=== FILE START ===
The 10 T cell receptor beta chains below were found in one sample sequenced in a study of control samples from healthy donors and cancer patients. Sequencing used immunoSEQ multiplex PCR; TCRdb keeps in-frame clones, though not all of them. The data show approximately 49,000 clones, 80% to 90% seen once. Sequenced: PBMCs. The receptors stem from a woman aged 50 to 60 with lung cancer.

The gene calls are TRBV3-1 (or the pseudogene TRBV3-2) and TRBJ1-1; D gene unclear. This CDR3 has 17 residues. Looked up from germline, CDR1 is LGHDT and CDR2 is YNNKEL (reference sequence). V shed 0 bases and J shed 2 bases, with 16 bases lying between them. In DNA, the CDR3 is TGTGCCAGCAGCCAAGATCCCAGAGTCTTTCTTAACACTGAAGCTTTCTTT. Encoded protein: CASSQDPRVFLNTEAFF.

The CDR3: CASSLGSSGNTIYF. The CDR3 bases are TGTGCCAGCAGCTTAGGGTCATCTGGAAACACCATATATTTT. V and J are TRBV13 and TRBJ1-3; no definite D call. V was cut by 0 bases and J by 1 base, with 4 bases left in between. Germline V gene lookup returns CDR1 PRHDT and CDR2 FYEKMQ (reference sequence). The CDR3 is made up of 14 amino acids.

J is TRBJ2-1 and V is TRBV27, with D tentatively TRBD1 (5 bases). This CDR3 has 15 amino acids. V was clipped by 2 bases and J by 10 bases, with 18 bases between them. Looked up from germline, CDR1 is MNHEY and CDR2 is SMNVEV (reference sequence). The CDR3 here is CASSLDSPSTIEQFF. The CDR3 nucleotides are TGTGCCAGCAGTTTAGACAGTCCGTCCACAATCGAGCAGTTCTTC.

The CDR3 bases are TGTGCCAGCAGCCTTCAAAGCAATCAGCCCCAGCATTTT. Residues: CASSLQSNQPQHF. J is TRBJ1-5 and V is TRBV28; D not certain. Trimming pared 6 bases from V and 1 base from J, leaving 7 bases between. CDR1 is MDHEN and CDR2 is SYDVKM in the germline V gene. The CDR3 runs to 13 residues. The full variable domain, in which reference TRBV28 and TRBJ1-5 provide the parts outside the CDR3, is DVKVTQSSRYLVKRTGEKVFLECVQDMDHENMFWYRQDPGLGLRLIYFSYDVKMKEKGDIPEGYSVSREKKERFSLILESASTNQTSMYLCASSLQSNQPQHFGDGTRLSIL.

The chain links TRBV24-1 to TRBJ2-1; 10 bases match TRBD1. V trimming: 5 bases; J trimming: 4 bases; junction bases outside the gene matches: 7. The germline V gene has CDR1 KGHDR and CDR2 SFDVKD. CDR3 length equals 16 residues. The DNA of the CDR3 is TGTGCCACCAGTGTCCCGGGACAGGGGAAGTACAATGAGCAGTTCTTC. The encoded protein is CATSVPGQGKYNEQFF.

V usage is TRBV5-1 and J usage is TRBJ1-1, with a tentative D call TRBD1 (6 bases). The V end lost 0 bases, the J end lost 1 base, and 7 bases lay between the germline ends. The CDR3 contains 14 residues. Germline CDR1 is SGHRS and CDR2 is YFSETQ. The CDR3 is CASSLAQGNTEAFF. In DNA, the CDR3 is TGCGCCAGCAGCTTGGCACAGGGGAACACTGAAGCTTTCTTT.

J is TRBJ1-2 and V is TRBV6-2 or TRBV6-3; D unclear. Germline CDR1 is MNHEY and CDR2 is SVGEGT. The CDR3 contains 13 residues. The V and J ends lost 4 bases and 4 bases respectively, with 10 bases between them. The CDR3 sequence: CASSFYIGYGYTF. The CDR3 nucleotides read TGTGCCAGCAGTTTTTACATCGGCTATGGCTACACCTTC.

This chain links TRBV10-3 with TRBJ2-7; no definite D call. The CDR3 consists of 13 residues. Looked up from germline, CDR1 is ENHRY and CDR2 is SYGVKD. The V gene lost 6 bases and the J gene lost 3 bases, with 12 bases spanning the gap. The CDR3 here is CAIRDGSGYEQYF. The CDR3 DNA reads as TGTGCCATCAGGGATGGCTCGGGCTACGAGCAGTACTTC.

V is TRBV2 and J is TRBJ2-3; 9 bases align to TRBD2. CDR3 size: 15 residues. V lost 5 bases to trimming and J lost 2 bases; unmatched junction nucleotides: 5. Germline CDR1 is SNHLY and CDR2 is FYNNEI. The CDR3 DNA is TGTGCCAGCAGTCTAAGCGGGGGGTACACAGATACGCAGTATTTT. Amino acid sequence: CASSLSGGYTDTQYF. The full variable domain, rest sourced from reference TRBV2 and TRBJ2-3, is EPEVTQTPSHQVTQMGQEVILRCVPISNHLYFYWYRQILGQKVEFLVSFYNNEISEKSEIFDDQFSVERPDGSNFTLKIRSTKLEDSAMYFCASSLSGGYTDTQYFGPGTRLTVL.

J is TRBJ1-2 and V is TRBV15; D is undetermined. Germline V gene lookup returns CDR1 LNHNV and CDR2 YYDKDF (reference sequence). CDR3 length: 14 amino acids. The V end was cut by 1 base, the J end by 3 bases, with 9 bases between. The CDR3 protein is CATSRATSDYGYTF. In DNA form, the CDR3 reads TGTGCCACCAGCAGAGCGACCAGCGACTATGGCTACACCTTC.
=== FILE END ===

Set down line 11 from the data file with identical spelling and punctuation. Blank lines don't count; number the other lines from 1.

J is TRBJ1-2 and V is TRBV15; D is undetermined. Germline V gene lookup returns CDR1 LNHNV and CDR2 YYDKDF (reference sequence). CDR3 length: 14 amino acids. The V end was cut by 1 base, the J end by 3 bases, with 9 bases between. The CDR3 protein is CATSRATSDYGYTF. In DNA form, the CDR3 reads TGTGCCACCAGCAGAGCGACCAGCGACTATGGCTACACCTTC.